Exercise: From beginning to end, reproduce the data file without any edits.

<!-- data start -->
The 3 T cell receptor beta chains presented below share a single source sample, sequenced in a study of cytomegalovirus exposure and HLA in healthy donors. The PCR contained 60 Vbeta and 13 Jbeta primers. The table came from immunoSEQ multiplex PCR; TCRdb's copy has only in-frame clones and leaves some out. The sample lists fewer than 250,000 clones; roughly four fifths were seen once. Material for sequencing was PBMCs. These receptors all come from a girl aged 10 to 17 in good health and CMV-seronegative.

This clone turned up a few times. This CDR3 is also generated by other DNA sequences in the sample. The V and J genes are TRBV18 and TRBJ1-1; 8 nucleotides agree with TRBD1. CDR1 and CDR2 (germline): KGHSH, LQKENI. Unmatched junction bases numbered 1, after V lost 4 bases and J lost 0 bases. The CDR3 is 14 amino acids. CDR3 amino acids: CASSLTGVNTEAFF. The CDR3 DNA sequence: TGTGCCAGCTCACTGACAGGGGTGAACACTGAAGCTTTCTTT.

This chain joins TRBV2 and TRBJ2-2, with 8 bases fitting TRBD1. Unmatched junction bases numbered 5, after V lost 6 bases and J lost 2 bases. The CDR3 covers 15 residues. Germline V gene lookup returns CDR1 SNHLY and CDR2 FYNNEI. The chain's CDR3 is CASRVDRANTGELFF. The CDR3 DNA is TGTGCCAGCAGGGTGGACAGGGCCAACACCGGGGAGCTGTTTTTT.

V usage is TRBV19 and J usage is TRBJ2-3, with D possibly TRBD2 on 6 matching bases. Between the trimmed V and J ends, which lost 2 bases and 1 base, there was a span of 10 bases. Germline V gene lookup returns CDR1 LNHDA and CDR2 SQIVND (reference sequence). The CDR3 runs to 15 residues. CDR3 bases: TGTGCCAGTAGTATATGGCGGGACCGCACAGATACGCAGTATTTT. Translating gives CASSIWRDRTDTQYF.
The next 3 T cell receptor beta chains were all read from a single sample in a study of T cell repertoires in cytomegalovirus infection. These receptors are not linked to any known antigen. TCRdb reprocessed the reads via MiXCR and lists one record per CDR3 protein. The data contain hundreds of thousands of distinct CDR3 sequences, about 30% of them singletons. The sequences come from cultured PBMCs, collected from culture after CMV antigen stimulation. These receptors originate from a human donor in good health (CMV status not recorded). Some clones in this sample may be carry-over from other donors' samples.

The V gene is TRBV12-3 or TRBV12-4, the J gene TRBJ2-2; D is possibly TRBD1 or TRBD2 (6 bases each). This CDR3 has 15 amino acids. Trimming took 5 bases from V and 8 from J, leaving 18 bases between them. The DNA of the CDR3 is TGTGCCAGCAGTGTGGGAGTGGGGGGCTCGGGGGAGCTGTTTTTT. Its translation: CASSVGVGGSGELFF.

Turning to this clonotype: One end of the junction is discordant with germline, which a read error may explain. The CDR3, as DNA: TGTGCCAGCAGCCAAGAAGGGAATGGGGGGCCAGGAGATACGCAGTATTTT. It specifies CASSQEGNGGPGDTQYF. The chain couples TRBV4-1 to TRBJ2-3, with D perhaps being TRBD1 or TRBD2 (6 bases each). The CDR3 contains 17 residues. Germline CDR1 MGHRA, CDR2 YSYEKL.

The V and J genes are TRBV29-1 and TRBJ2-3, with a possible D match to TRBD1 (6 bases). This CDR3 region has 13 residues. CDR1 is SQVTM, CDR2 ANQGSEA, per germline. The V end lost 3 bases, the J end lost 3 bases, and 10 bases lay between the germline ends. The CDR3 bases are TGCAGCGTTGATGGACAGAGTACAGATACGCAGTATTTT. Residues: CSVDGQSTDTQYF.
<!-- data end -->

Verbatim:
The 3 T cell receptor beta chains presented below share a single source sample, sequenced in a study of cytomegalovirus exposure and HLA in healthy donors. The PCR contained 60 Vbeta and 13 Jbeta primers. The table came from immunoSEQ multiplex PCR; TCRdb's copy has only in-frame clones and leaves some out. The sample lists fewer than 250,000 clones; roughly four fifths were seen once. Material for sequencing was PBMCs. These receptors all come from a girl aged 10 to 17 in good health and CMV-seronegative.

This clone turned up a few times. This CDR3 is also generated by other DNA sequences in the sample. The V and J genes are TRBV18 and TRBJ1-1; 8 nucleotides agree with TRBD1. CDR1 and CDR2 (germline): KGHSH, LQKENI. Unmatched junction bases numbered 1, after V lost 4 bases and J lost 0 bases. The CDR3 is 14 amino acids. CDR3 amino acids: CASSLTGVNTEAFF. The CDR3 DNA sequence: TGTGCCAGCTCACTGACAGGGGTGAACACTGAAGCTTTCTTT.

This chain joins TRBV2 and TRBJ2-2, with 8 bases fitting TRBD1. Unmatched junction bases numbered 5, after V lost 6 bases and J lost 2 bases. The CDR3 covers 15 residues. Germline V gene lookup returns CDR1 SNHLY and CDR2 FYNNEI. The chain's CDR3 is CASRVDRANTGELFF. The CDR3 DNA is TGTGCCAGCAGGGTGGACAGGGCCAACACCGGGGAGCTGTTTTTT.

V usage is TRBV19 and J usage is TRBJ2-3, with D possibly TRBD2 on 6 matching bases. Between the trimmed V and J ends, which lost 2 bases and 1 base, there was a span of 10 bases. Germline V gene lookup returns CDR1 LNHDA and CDR2 SQIVND (reference sequence). The CDR3 runs to 15 residues. CDR3 bases: TGTGCCAGTAGTATATGGCGGGACCGCACAGATACGCAGTATTTT. Translating gives CASSIWRDRTDTQYF.
The next 3 T cell receptor beta chains were all read from a single sample in a study of T cell repertoires in cytomegalovirus infection. These receptors are not linked to any known antigen. TCRdb reprocessed the reads via MiXCR and lists one record per CDR3 protein. The data contain hundreds of thousands of distinct CDR3 sequences, about 30% of them singletons. The sequences come from cultured PBMCs, collected from culture after CMV antigen stimulation. These receptors originate from a human donor in good health (CMV status not recorded). Some clones in this sample may be carry-over from other donors' samples.

The V gene is TRBV12-3 or TRBV12-4, the J gene TRBJ2-2; D is possibly TRBD1 or TRBD2 (6 bases each). This CDR3 has 15 amino acids. Trimming took 5 bases from V and 8 from J, leaving 18 bases between them. The DNA of the CDR3 is TGTGCCAGCAGTGTGGGAGTGGGGGGCTCGGGGGAGCTGTTTTTT. Its translation: CASSVGVGGSGELFF.

Turning to this clonotype: One end of the junction is discordant with germline, which a read error may explain. The CDR3, as DNA: TGTGCCAGCAGCCAAGAAGGGAATGGGGGGCCAGGAGATACGCAGTATTTT. It specifies CASSQEGNGGPGDTQYF. The chain couples TRBV4-1 to TRBJ2-3, with D perhaps being TRBD1 or TRBD2 (6 bases each). The CDR3 contains 17 residues. Germline CDR1 MGHRA, CDR2 YSYEKL.

The V and J genes are TRBV29-1 and TRBJ2-3, with a possible D match to TRBD1 (6 bases). This CDR3 region has 13 residues. CDR1 is SQVTM, CDR2 ANQGSEA, per germline. The V end lost 3 bases, the J end lost 3 bases, and 10 bases lay between the germline ends. The CDR3 bases are TGCAGCGTTGATGGACAGAGTACAGATACGCAGTATTTT. Residues: CSVDGQSTDTQYF.